For Immediate Release, August 31, 2021

Contacts: Elizabeth Purcell, Turtle Island Restoration Network,

Gayathra Bandara, Earthlanka,

Sudarsha De Silva, Earthlanka, 

Sri Lankan Nonprofit Awarded Funding to Protect Sharks

Turtle Island Restoration Network (TIRN) held the Shark Awareness & Protection Grant Contest this summer to offer nonprofit organizations around the world funds to help protect sharks. One $5,000 grant was awarded to Earthlanka, based out of Sri Lanka.

“All shark species serve a vital role in ocean ecosystems,” said Elizabeth Purcell of Turtle Island Restoration Network. “Turtle Island Restoration Network is honored to support fellow nonprofits to ensure at-risk shark species do not go extinct in our lifetimes.” 

The mission of Earthlanka is to create and sustain and protect the environment, creating spaces for young people to express themselves and take action on environmental issues, which they feel strongly for safeguarding the earth’s natural resources. Grant funds will be used to conduct research on the local shark species’ prey of choice to conserve their prey, as well as educate local fishermen to conserve sharks and rays while introducing alternatives. Sri Lanka is home to about 85 species of sharks and rays, but Sri Lanka is also a key country when it comes to shark fin trade in the world.

“This will be our first project for shark awareness and conservation in Sri Lanka,” said Sudarsha De Silva, co-founder of Earthlanka. “We are really delighted to win this award and I must thank all the global networks that supported us to win this competition. I must also congratulate Gayathra Bandara who designed this initiative and will lead this conservation project for our organization.” 

Gayathra Bandara is a Sri Lankan marine biologist and conservationist with an interest in elasmobranch conservation and deep sea science. Currently he is working in High Seas Alliance, coordinating marine-related education programs targeting local communities. He studied Fisheries and Marine Sciences at the Ocean University of Sri Lanka and did a preliminary age growth study of elasmobranchs in Sri Lanka for his dissertation.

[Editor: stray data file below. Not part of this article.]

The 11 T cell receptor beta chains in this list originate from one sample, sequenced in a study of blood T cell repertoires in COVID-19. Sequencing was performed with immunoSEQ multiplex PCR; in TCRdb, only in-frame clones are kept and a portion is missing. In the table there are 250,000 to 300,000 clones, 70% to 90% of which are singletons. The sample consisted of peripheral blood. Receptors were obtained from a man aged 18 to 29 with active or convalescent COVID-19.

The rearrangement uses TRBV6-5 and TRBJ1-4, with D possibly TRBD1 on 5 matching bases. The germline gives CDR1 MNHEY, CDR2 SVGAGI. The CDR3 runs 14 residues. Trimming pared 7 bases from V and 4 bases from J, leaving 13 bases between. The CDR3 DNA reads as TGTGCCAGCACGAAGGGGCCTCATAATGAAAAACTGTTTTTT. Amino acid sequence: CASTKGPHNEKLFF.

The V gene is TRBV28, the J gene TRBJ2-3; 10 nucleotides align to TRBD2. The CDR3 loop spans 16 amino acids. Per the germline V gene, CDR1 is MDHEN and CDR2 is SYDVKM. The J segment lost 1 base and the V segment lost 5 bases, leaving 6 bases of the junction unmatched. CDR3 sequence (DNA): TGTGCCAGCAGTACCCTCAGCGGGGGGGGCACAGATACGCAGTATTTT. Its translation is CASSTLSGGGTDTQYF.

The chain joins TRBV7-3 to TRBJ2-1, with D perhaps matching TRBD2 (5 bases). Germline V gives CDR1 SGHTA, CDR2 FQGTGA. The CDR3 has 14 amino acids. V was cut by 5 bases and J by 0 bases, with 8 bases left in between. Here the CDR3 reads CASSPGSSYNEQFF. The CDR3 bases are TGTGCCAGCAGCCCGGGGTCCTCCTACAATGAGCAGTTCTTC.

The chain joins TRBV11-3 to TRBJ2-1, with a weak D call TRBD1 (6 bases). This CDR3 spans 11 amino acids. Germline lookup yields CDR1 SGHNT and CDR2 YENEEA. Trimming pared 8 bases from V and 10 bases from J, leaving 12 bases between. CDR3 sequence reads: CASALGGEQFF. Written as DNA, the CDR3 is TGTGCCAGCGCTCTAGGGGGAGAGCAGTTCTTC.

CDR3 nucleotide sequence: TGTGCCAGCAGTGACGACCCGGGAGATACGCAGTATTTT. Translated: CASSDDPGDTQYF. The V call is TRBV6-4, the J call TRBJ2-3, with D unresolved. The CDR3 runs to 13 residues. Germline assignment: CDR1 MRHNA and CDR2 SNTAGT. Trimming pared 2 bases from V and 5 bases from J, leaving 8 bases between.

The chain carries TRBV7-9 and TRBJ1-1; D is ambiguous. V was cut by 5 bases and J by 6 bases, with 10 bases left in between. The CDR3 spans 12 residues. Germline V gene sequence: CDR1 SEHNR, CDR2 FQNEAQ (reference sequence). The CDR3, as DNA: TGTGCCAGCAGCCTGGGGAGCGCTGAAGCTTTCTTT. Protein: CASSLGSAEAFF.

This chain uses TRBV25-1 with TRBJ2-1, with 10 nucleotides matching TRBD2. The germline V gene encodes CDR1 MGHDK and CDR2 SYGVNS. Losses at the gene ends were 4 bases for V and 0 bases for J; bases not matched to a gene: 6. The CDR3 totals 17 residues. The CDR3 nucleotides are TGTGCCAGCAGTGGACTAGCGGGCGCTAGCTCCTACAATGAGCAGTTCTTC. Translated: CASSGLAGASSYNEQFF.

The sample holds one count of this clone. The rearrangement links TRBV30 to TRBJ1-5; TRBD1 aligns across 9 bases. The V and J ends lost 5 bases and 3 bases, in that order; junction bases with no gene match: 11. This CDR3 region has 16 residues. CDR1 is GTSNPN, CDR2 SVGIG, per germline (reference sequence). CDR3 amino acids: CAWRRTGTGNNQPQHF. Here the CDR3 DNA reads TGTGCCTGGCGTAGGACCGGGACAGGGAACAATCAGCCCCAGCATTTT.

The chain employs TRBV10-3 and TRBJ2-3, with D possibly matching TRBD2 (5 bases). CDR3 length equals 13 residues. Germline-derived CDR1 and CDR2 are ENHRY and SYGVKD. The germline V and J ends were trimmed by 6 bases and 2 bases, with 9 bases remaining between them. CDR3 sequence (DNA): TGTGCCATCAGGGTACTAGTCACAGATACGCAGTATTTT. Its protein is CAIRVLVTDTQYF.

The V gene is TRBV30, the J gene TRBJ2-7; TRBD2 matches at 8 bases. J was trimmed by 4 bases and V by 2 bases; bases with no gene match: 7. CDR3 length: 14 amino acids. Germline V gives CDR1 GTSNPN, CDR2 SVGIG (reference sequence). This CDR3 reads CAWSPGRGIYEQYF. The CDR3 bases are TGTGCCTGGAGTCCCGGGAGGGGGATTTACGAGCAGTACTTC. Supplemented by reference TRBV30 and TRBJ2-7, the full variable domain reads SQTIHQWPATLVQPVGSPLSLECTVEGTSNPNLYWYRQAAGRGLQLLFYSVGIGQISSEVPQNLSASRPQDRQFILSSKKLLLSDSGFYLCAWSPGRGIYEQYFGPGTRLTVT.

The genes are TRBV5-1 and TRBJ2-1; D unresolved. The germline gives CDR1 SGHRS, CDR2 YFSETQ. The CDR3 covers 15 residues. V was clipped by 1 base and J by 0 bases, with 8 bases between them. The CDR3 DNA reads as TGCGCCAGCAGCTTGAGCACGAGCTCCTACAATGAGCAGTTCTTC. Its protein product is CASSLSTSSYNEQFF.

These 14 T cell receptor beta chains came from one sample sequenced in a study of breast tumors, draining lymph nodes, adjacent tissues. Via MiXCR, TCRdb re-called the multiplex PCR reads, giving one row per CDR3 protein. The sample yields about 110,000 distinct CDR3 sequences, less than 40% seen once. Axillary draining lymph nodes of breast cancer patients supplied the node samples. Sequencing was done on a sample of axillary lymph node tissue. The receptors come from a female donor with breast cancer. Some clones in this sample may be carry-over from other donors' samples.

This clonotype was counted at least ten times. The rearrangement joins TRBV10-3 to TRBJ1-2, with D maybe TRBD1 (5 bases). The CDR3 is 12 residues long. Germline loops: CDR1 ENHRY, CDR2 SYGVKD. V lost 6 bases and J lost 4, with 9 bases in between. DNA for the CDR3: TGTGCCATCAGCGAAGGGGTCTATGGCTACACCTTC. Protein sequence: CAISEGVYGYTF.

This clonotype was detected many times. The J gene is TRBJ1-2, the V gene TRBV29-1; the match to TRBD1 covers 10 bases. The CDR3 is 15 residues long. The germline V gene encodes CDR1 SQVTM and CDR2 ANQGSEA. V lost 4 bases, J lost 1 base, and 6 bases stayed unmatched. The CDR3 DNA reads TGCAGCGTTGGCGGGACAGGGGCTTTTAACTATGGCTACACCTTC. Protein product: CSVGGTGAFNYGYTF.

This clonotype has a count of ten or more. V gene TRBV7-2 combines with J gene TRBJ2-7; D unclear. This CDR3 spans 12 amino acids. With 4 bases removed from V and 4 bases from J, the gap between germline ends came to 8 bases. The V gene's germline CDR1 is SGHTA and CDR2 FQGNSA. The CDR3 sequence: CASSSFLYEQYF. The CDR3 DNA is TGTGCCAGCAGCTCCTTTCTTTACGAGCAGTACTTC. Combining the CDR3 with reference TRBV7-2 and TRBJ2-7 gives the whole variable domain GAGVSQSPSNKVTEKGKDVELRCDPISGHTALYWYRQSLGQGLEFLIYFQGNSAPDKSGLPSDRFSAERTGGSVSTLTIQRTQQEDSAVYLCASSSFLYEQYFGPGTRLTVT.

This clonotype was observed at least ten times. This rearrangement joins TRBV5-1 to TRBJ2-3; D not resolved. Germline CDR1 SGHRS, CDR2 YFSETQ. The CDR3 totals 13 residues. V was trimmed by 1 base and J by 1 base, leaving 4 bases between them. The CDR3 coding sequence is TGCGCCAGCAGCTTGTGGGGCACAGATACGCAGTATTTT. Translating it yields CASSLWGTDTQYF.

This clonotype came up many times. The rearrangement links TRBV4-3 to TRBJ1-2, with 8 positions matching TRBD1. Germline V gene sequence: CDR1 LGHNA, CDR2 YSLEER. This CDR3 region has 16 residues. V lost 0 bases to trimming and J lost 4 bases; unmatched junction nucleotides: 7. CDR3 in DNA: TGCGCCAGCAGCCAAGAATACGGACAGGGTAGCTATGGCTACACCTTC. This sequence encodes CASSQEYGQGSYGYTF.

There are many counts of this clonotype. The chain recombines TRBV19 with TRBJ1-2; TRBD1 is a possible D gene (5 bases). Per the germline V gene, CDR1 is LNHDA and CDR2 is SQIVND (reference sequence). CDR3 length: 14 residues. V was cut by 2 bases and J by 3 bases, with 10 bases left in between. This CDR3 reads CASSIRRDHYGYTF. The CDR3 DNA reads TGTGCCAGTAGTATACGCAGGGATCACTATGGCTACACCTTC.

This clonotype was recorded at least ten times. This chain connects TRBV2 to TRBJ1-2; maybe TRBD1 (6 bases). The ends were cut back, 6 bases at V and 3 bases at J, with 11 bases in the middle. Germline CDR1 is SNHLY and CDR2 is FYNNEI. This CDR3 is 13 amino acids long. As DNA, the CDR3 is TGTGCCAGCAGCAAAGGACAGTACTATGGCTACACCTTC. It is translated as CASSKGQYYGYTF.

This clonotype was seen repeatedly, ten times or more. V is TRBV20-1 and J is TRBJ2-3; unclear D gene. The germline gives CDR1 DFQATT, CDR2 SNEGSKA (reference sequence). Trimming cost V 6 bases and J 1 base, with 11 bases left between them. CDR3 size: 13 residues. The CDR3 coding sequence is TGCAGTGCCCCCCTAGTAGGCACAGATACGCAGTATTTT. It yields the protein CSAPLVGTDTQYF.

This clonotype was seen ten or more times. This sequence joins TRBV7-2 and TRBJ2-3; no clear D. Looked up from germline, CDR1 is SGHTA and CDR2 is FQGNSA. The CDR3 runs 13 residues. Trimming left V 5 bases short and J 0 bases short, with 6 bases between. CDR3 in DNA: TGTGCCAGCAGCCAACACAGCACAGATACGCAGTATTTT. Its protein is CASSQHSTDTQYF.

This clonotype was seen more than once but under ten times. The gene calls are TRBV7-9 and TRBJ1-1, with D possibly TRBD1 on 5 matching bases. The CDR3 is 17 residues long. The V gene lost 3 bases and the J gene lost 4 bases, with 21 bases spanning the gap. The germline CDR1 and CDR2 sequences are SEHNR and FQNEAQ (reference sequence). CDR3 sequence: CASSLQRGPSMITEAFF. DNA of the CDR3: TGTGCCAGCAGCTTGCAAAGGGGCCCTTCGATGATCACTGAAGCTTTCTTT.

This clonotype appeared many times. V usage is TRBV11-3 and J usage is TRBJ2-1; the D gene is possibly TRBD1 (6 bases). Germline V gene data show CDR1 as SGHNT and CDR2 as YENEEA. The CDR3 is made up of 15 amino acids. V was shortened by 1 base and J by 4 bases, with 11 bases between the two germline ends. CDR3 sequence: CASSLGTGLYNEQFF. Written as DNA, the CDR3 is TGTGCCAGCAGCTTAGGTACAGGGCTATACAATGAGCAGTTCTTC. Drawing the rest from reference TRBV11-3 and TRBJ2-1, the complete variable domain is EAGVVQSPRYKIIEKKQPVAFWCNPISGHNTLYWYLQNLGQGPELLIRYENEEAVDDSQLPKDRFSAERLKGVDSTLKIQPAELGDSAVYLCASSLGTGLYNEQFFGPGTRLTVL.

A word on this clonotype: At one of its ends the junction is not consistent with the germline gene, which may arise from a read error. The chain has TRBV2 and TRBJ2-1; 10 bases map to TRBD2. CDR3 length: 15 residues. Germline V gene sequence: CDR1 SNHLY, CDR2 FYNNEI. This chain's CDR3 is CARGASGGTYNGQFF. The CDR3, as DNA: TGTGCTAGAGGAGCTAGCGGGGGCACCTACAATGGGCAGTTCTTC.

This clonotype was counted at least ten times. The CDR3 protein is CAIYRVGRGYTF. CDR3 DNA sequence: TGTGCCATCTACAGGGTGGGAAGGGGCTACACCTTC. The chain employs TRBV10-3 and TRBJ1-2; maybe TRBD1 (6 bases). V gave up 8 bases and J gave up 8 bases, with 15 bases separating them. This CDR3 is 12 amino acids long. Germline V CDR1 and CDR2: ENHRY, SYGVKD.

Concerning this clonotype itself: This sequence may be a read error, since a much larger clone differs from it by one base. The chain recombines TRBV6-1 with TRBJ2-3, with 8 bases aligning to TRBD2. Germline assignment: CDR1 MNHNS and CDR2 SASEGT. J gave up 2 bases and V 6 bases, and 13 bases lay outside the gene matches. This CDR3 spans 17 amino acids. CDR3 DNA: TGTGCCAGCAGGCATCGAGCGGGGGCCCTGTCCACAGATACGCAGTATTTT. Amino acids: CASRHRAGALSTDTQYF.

According to Gayathra, “There will be a small research project about shark diets parallel to the awareness program. First the team will go to the landing sites and select shark species that have abundant landing. Then they will take photographs and measurements like standard length, total length, pre-caudal length, and weight. If possible they will also take a DNA sample to further analyze them. After that, at the cutting station, they will take the gut (both stomach and spiral intestine) from the fishermen. Next they will store those in an ice box and bring them to the field station. We will not freeze those, since freezing can affect the quality and quantity of samples. After that we will take the weight of the samples and they will be smoothly cut separately using surgical blades. After that we will identify the prey items in another day. We will record all the prey items with photographs. We will also measure the prey weight to calculate IRI (Index of Relative Importance). This will help to get a better understanding of their biology and eventually help to conserve those valuable species.” 

To learn more about the Shark Awareness & Protection Grant Contest visit

Turtle Island Restoration Network is a global nonprofit whose mission is to inspire and mobilize people around the world to protect marine biodiversity and the oceans that sustain all life on Earth.

Earthlanka is a youth based organization working on empowering youth to conserve the coasts and marine resources in the Indian Ocean. In 2015 Earthlanka started their initiative Poseidon Army to engage, educate and activate youth for coastal, marine conservation. The youth have been involved in working on advocacy, education, research, mangrove conservation, coral transplantation, creating artificial  coral reefs  with and coastal, marine  debris  cleaning since 2015.